Dog Can’t Bark After Kennel – Reasons and Fixes

Why Can’t My Dog Bark After Returning From the Kennel?

If your dog suddenly can’t bark when he or she comes home from a kennel, then there’s a strong possible that they could have contracted some form of kennel cough while they were boarded. This disease is essentially a canine version of a cold or flu that can cause laryngitis, which in turn can hurt your dog’s vocal cords.

Dogs with kennel cough often try to bark and produce a raspy sound instead. Since professional detatched dog kennels have a tendency to keep animals in close proximity to one another, there’s always a risk that they could pass a viral or bacterial infection to one another.

A vet can give your dog an antibiotic for bacterial kennel cough. While there’s technically a vaccine for viral strains, kennel cough mutates so fast it may not actually prove effective in many cases.

Fortunately, if your dog has kennel cough he or she should recover in a week or two. Make sure to take good care of them during this time, just like you would if you were watching over a child who had the flu.

Dogs with separation anxiety might have barked so much while they were in the kennel that they’ve gone hoarse. While they’ll soon recover if that’s the case, you do want to make sure that your dog is properly socialized if this happens.

There’s a good chance that any dog who misses their family that much can’t be separated from people for too long. In some cases, dogs simply shouldn’t be kenneled for personality reasons.

Other Reasons Dogs Go Hoarse and Lose Their Bark

Canine obstructive airway disease, OAD, is probably the most common other reason that dogs lose their bark. This is sort of a generic diagnosis for any condition caused by some obstruction that blocks the back of a dog’s throat or their trachea.

This disorder can be brought on by dogs swallowing without chewing their food. If you give a dog a bone that can easily splinter, then there’s also a good chance that they can develop this problem.

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Since conditions in some kennels aren’t very sanitary, dogs will sometimes find something to chew on while they’re boarded that they probably shouldn’t be chewing on. If they swallow something hard like a piece of a broken dog toy, then they might develop OAD.

Identifying the blockage and removing it will normally solve the problem. A more serious issue comes in the form of the possibility of a cancerous growth.

Just like humans, dogs can develop cancerous tumors, though they normally take a long period of time to develop. Larger breed dogs can also develop laryngeal paralysis over time, which is a condition that reduces their ability to bark for reasons that aren’t entirely clear to those who practice veterinary medicine.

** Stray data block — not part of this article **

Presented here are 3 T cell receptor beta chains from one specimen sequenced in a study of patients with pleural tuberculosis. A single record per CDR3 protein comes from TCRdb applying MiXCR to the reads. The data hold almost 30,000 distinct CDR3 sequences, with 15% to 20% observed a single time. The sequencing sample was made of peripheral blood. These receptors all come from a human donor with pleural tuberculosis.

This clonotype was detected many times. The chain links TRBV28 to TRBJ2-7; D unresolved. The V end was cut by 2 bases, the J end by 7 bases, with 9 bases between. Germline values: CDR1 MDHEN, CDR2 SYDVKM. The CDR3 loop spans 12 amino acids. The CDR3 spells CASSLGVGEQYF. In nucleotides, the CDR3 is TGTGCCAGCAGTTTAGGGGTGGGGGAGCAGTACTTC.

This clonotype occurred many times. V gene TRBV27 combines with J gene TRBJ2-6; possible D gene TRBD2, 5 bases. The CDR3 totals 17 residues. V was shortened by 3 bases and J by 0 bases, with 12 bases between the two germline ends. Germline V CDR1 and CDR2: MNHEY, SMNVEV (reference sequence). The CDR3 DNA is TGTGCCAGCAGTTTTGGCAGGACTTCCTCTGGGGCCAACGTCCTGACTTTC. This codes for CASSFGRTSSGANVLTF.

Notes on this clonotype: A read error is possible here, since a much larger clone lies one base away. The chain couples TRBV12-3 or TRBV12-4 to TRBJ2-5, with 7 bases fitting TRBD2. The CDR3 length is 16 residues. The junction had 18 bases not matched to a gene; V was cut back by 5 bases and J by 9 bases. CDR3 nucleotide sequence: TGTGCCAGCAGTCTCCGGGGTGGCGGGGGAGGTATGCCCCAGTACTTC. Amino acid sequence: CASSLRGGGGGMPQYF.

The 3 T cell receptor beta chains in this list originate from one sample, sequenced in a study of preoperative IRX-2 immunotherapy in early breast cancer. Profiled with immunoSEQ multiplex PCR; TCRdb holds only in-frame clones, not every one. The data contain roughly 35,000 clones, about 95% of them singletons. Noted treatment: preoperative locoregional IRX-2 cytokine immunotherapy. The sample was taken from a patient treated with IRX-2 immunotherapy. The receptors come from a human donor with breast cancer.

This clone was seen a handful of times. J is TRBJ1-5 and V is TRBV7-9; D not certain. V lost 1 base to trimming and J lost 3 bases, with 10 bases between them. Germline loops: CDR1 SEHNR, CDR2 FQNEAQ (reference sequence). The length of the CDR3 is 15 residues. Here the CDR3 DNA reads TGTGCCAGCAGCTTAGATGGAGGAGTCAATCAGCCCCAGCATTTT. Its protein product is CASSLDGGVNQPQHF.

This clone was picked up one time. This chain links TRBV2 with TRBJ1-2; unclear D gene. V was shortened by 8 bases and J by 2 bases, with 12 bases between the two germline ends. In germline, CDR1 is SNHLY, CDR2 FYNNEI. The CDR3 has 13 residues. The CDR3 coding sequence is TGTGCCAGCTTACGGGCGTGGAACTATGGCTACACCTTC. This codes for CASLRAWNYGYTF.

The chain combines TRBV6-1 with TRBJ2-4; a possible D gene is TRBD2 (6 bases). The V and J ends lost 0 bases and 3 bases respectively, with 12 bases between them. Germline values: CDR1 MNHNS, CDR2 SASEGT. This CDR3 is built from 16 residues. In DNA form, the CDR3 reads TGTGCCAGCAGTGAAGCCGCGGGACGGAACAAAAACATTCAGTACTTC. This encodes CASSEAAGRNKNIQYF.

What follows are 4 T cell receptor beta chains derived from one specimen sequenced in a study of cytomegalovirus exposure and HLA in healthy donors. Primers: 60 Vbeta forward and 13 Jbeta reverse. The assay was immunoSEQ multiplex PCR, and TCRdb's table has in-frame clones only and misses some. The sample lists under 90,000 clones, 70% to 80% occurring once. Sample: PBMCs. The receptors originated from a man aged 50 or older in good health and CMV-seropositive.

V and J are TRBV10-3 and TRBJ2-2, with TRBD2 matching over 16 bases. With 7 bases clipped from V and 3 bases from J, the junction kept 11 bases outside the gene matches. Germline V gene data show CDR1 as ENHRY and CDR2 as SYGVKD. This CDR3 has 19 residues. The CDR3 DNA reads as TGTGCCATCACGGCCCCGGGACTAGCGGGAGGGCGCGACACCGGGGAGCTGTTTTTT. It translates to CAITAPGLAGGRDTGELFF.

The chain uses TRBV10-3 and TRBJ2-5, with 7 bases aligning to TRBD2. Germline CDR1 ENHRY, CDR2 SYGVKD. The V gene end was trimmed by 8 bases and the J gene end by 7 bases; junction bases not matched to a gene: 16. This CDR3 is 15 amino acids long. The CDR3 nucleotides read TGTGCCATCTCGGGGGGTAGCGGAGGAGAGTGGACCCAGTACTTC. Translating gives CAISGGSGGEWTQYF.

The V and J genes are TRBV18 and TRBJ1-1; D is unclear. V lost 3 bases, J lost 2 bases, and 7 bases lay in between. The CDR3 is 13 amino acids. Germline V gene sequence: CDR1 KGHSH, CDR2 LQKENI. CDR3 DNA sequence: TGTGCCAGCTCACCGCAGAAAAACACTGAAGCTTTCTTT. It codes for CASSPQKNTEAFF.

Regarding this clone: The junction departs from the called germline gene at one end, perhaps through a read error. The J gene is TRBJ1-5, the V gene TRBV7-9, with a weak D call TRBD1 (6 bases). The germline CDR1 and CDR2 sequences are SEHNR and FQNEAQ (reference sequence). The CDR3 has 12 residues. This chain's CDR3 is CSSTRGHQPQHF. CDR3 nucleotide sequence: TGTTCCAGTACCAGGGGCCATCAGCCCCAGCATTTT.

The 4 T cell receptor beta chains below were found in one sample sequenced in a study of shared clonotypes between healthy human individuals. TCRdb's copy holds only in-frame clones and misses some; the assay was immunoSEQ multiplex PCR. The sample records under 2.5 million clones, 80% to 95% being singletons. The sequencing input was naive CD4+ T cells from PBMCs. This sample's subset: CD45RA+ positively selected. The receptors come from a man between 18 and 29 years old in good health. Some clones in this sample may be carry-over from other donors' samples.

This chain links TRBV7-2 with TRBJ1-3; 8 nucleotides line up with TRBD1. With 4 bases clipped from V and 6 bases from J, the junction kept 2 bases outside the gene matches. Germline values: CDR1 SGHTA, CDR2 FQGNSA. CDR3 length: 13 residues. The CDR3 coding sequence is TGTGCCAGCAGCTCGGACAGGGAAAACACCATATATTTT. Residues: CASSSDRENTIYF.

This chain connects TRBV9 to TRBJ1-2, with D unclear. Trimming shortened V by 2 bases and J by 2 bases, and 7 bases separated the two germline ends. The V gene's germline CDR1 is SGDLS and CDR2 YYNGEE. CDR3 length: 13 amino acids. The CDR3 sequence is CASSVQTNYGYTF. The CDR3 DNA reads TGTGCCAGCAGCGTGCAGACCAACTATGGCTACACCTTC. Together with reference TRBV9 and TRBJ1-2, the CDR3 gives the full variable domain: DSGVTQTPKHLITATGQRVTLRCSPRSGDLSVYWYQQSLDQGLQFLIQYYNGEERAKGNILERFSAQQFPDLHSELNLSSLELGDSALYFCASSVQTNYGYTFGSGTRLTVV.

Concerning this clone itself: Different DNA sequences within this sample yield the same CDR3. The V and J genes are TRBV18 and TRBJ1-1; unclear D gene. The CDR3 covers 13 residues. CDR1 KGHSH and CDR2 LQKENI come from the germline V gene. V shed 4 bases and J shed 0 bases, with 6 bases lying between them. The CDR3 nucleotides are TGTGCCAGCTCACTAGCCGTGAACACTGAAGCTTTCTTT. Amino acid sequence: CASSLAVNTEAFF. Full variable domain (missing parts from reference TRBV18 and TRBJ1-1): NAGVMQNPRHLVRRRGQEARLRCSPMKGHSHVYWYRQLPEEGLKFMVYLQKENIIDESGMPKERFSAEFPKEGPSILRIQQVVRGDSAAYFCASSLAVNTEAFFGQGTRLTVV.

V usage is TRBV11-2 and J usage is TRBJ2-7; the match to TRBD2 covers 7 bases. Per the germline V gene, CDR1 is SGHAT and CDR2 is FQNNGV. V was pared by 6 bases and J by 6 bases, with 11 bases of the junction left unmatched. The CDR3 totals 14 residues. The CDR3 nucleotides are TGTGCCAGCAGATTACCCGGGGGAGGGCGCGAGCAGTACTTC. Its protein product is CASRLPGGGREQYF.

Acute polyradiculoneuritis is another rarer condition, but it might cause problems for animals who were exposed to raccoon saliva. For reasons that vets still aren’t sure of, dogs who get out of kennels and run into wild animals will sometimes develop this condition and suddenly find themselves unable to make noise.

They might also start to have some problems breathing, which is a serious medical condition if left unchecked.Dogs that are from certain genetic lines might end up developing a similar condition called myasthenia gravis. You’ll know a dog has MG because they also find themselves unable to move properly as well as bark.

Pet owners would normally know about these kinds of conditions long before they boarded their dogs in a kennel, however.

How to Fix It

Kennel cough is somewhat easily fixed if your dog casually picked it up from being boarded, but there’s a risk that it could become more serious over time. Most dogs will recover from the disease in three weeks at the most, but you’ll need to take your animal to the vet if he or she has developed a secondary infection.

If your dog has shakes or a productive cough, then you need to take them to the vet. You’ll also want to take your dog to a vet if they end up running a fever.

You vet can also prescribe a cough suppressant if your dog has a cough that’s not necessarily productive but painful for your animal. Any of these symptoms might suggest that your dog has developed a secondary infection on top of the original case of kennel cough.

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More mild cases can often be taken care of at home by simply making your dog comfortable and feeding them a softer diet than usual. Think of how you might treat yourself or a loved one with a case of the flu.

Obstructive airway diseases caused by dogs gobbling something up at the kennel can sometimes be fixed simply by reaching into your dog’s mouth and removing the object. This is especially true if they just have a bit of a toy or other material in their mouth.

You don’t want to put your mouth into their throat if there’s any risk your dog might bite, however, which they may if they’re in pain. Take your dog to a vet if they show any signs of having splinters in their mouth or throat, because these need to be removed using special tools.

If your dog can’t bark due to having gone hoarse from barking, then this should normally resolve itself after a few days. However, any dog who barks that much when separated from his or her family is showing clear signs of separation anxiety.

You’ll want to start either minimizing or changing the cues you give your dog that you’re leaving home, which can eventually help to desensitize your dog to the issue of you leaving. Depending on how your dog takes to you not being there, you may wish to increase the amount of time your dog spends apart from you gradually.

Over a period of a few weeks your dog may start to learn that just because you’re not around that moment doesn’t mean you aren’t coming back.